It’s time for a rethink.

Majority of us now browse the shops online instead of walking the high street. With amazon coming a long way since its time as a book-seller, we are all guilty of lining the pockets of billionaire Jeff Bezos in pursuit of the cheapest price. But at what cost? With the newly established gig economy and a boom in zero hour contracts all feed the huge corporate monsters like amazon, uber, just eat, deliveroo. Who in turn take money away from our traditional high streets where well known establishments such as Debenhams, House of Fraser and HMV are struggling to keep their heads above the water. So what can be done to stop the decline of our high street?

Accessibility Opportunity

As the high street is struggling to keep up with the relentless price reductions from online sellers, all whilst business rates, rent and overall costs of having retail space escalate year on year, what can be done to change this? One thing I think all retailers who want to remain and challenge their online competitors can do is offer something they cannot, an experience. Visiting a shop and having a positive experience only compounds the probability of you revisiting that business and spending even more of your hard earned cash there. Not only that but you will tell your friends, family and work colleagues about how great your experience was and recommend them to buy from you too. This type of situation is particularly relevant for shoppers who have accessibility requirements. If the shoppers are accommodated and feel valued they will spend their money. Here are some ideas on what can be done.

Get your online info right

Your website will be the first port of call for any shopper with a disability. They will check out your facilities online to see if you are accommodating to their needs. So if they don’t see the information they need the likelihood is that they probably won’t visit your business.  Instead choosing to shop with someone who clearly states their accessibility info in a clear and concise way. 

 

Access Guides

DisabledGo now reimagined as AccessAble offer a large number of accessibility information for a number of retailers like Marks and Spencers, Next and Boots. They have thousands of access guides all found by a simple search. The access guides are text based and are supported by photos where appropriate.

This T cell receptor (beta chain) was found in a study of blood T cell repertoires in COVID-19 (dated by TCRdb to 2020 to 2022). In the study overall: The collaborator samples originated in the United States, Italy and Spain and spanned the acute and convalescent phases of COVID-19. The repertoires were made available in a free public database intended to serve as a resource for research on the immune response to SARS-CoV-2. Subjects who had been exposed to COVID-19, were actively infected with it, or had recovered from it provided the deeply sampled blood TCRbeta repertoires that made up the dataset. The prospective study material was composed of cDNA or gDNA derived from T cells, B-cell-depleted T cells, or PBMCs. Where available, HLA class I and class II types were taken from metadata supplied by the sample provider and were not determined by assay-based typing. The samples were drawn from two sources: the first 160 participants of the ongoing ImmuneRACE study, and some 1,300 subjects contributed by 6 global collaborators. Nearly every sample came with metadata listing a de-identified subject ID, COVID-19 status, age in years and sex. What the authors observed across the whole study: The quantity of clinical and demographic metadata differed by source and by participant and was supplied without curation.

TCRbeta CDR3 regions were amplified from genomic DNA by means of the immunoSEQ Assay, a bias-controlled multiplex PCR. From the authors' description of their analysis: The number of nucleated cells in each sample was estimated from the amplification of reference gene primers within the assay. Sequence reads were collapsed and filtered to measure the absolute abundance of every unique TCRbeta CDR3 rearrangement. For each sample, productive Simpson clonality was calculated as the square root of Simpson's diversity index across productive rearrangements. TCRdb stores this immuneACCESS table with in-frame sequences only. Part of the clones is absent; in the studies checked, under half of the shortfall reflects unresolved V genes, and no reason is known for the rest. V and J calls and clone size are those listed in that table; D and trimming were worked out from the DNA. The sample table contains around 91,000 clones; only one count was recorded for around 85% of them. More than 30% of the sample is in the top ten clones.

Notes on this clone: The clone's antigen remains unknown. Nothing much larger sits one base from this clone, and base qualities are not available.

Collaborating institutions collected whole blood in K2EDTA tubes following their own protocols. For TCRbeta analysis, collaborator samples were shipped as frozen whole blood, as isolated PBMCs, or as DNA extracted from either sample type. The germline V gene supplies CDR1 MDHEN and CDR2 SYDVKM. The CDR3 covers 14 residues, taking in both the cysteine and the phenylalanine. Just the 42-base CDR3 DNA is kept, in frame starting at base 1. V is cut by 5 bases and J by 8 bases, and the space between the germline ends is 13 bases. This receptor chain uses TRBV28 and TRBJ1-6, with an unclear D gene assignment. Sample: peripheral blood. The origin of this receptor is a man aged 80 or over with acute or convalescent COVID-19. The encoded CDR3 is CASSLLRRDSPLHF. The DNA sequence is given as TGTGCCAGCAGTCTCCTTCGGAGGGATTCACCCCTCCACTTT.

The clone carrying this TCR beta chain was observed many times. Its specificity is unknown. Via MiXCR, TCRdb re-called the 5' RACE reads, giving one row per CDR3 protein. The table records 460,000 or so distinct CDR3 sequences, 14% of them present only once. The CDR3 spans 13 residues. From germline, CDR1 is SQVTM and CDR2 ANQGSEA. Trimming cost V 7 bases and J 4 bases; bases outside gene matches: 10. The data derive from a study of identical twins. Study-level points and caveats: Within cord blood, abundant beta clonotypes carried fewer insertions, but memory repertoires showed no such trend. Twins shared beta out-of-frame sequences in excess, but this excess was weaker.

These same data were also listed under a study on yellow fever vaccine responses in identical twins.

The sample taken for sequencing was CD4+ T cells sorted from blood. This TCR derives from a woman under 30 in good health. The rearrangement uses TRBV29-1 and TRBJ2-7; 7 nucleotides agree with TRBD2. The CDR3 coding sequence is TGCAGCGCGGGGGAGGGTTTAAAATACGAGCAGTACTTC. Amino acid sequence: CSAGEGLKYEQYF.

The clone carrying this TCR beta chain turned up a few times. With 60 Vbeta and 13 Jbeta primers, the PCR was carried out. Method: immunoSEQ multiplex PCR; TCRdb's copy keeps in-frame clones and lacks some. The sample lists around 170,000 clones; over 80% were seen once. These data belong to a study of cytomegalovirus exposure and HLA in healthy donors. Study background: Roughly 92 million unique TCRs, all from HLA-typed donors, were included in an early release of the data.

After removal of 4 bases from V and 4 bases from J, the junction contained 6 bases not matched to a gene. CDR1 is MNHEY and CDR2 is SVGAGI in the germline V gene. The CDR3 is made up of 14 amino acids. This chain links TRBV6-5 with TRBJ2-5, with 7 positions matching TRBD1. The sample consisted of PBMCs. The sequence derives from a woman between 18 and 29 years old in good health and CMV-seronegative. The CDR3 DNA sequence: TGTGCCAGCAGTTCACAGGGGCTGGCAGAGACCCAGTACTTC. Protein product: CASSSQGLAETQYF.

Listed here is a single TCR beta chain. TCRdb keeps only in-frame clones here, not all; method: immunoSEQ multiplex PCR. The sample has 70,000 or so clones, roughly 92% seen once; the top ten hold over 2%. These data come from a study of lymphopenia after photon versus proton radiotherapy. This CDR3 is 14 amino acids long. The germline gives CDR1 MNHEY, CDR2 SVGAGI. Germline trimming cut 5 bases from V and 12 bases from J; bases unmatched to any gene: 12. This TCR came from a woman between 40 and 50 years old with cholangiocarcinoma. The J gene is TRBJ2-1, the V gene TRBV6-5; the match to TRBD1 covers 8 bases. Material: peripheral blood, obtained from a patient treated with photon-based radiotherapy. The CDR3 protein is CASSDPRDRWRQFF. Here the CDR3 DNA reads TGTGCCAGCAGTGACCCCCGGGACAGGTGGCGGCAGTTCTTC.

iRoam: The Virtual Video Tour

Access Social Ltd have developed an innovative solution to support visitors with access requirements. iRoam is the world’s first virtual video tour that is aimed at improving accessibility for disabled people. The main aim is to create a real world experience that could be explored online, without the need of invasive virtual headsets. Shoppers can explore the sights and sounds of the shops online and get a realistic representation of what to expect when they arrive in person.  An example of how an iRoam video functions in a retail environment can be found on the Grand Arcade website.

Great staff training

I am always a believer in using disability lead organisations for all your disability training and access auditing. Who could possibly be better at training your staff than someone who experiences these barriers and issues on a daily basis? Well the answer is short, no one. Search your local area for disabled lead organisations or companies run by disabled people to get the best form of training for your staff. Why not take a look at some leading providers at Greater Manchester Coalition for Disabled People, Mik Scarlet, Proudlock Associates.

To conclude

Improved online information will allow customers to plan their journey more effectively before they come to your shop. It also gives them the sense that your business values disabled customers by providing detailed information about their premises. The training will identify some small changes that might need to happen to the structure of the shop itself, for example lowered counters, accessible changing rooms, enough floor space for wheelchairs to maneuver around the shop safely. The training will also provide staff with the correct mindset and knowledge about how to support disabled customers with dignity and respect.

Ultimately you will create a much more attractive space for one of the most lucrative emerging demographic of shoppers, known as the “purple pound”. Please see a recent blog post about this, and with £249 billion pound at their disposable it makes perfect business sense to accommodate ALL customers.